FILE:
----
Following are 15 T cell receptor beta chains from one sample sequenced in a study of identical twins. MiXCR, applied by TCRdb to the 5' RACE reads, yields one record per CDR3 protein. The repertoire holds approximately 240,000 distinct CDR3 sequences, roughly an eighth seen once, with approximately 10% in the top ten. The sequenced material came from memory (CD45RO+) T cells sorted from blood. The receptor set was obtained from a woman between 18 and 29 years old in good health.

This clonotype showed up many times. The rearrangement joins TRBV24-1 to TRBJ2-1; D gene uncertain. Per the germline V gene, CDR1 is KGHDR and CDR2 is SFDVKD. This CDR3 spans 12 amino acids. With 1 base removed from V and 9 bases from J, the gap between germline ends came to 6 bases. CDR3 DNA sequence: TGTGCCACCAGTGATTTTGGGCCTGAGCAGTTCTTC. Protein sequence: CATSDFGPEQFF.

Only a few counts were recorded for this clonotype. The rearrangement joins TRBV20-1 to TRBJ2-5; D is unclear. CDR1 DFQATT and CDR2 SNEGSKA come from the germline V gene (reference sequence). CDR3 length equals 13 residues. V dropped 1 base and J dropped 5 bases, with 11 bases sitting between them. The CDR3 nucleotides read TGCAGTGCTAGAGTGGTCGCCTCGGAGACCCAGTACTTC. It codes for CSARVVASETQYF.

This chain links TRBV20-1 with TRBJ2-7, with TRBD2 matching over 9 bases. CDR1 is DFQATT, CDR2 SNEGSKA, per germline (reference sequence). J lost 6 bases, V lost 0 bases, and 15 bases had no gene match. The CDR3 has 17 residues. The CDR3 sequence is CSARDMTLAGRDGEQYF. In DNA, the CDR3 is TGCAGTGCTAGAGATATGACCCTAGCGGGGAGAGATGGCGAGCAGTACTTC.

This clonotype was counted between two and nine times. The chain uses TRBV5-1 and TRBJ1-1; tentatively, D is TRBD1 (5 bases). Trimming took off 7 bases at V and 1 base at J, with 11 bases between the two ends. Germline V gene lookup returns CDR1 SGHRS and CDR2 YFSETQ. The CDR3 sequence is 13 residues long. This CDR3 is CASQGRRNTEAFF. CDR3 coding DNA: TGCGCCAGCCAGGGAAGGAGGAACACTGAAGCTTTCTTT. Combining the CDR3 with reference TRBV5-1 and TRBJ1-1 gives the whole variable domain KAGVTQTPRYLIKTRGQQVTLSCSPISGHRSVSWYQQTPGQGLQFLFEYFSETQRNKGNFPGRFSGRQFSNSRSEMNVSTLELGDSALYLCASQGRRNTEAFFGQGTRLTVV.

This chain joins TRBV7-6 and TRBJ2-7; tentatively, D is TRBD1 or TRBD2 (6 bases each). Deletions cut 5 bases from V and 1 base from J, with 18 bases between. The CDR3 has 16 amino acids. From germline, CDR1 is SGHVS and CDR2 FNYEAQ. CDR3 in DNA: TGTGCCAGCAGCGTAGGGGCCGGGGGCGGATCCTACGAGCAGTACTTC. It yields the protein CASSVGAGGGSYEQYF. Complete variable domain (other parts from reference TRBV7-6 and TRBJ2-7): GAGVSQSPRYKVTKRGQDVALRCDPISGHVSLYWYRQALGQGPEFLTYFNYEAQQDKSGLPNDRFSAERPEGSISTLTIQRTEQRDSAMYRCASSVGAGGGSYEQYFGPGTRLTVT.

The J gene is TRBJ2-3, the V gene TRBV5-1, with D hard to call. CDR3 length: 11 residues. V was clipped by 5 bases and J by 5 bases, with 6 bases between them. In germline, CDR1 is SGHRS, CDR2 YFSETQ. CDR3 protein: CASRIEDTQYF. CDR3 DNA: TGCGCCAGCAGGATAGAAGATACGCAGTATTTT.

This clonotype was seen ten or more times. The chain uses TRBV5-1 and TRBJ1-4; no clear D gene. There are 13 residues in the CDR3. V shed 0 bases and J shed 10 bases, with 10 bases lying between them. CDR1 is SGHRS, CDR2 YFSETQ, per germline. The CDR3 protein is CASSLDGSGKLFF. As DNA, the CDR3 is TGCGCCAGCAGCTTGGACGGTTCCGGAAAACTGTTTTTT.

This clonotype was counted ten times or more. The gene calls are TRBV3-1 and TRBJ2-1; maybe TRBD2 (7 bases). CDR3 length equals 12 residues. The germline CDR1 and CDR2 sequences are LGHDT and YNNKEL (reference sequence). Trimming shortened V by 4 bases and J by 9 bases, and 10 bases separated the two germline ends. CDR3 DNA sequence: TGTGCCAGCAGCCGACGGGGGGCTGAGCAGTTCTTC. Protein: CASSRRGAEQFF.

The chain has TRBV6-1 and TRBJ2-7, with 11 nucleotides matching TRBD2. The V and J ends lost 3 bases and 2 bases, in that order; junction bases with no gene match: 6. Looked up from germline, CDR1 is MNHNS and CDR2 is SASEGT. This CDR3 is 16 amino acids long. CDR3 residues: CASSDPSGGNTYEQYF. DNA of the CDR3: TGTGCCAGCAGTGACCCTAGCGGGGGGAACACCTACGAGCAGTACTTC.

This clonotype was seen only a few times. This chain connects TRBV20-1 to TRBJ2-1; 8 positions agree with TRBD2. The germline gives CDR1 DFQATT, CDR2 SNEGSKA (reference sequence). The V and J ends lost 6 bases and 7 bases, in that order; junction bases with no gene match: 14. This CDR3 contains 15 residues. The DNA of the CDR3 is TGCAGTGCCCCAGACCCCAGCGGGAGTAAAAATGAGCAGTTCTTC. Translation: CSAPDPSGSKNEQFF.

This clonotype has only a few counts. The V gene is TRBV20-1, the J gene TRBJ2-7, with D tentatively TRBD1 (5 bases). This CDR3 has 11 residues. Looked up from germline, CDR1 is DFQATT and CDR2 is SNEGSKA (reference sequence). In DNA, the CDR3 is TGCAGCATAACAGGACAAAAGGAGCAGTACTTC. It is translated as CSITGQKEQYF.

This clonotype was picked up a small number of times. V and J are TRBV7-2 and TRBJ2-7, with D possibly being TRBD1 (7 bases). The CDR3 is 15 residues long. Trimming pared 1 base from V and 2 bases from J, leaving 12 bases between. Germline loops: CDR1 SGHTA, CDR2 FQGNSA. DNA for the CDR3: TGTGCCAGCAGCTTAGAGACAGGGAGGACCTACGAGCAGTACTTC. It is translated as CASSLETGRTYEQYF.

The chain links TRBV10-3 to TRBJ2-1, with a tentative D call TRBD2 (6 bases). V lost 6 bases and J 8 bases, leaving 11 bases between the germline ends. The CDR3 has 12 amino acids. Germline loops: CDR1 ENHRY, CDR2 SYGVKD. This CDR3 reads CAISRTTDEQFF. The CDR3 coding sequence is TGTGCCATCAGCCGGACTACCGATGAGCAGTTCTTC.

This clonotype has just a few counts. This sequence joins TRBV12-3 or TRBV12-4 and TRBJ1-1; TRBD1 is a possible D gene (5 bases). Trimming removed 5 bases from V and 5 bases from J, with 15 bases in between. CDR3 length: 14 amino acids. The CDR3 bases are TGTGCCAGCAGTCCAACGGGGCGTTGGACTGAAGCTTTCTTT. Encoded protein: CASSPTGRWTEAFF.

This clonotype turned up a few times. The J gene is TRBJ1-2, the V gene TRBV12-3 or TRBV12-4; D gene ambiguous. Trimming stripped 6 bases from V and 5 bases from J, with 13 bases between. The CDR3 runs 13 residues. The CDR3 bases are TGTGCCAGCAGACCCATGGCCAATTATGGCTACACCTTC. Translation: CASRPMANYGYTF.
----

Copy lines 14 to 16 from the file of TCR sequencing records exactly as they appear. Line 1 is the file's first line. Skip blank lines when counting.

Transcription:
The chain links TRBV10-3 to TRBJ2-1, with a tentative D call TRBD2 (6 bases). V lost 6 bases and J 8 bases, leaving 11 bases between the germline ends. The CDR3 has 12 amino acids. Germline loops: CDR1 ENHRY, CDR2 SYGVKD. This CDR3 reads CAISRTTDEQFF. The CDR3 coding sequence is TGTGCCATCAGCCGGACTACCGATGAGCAGTTCTTC.

This clonotype has just a few counts. This sequence joins TRBV12-3 or TRBV12-4 and TRBJ1-1; TRBD1 is a possible D gene (5 bases). Trimming removed 5 bases from V and 5 bases from J, with 15 bases in between. CDR3 length: 14 amino acids. The CDR3 bases are TGTGCCAGCAGTCCAACGGGGCGTTGGACTGAAGCTTTCTTT. Encoded protein: CASSPTGRWTEAFF.

This clonotype turned up a few times. The J gene is TRBJ1-2, the V gene TRBV12-3 or TRBV12-4; D gene ambiguous. Trimming stripped 6 bases from V and 5 bases from J, with 13 bases between. The CDR3 runs 13 residues. The CDR3 bases are TGTGCCAGCAGACCCATGGCCAATTATGGCTACACCTTC. Translation: CASRPMANYGYTF.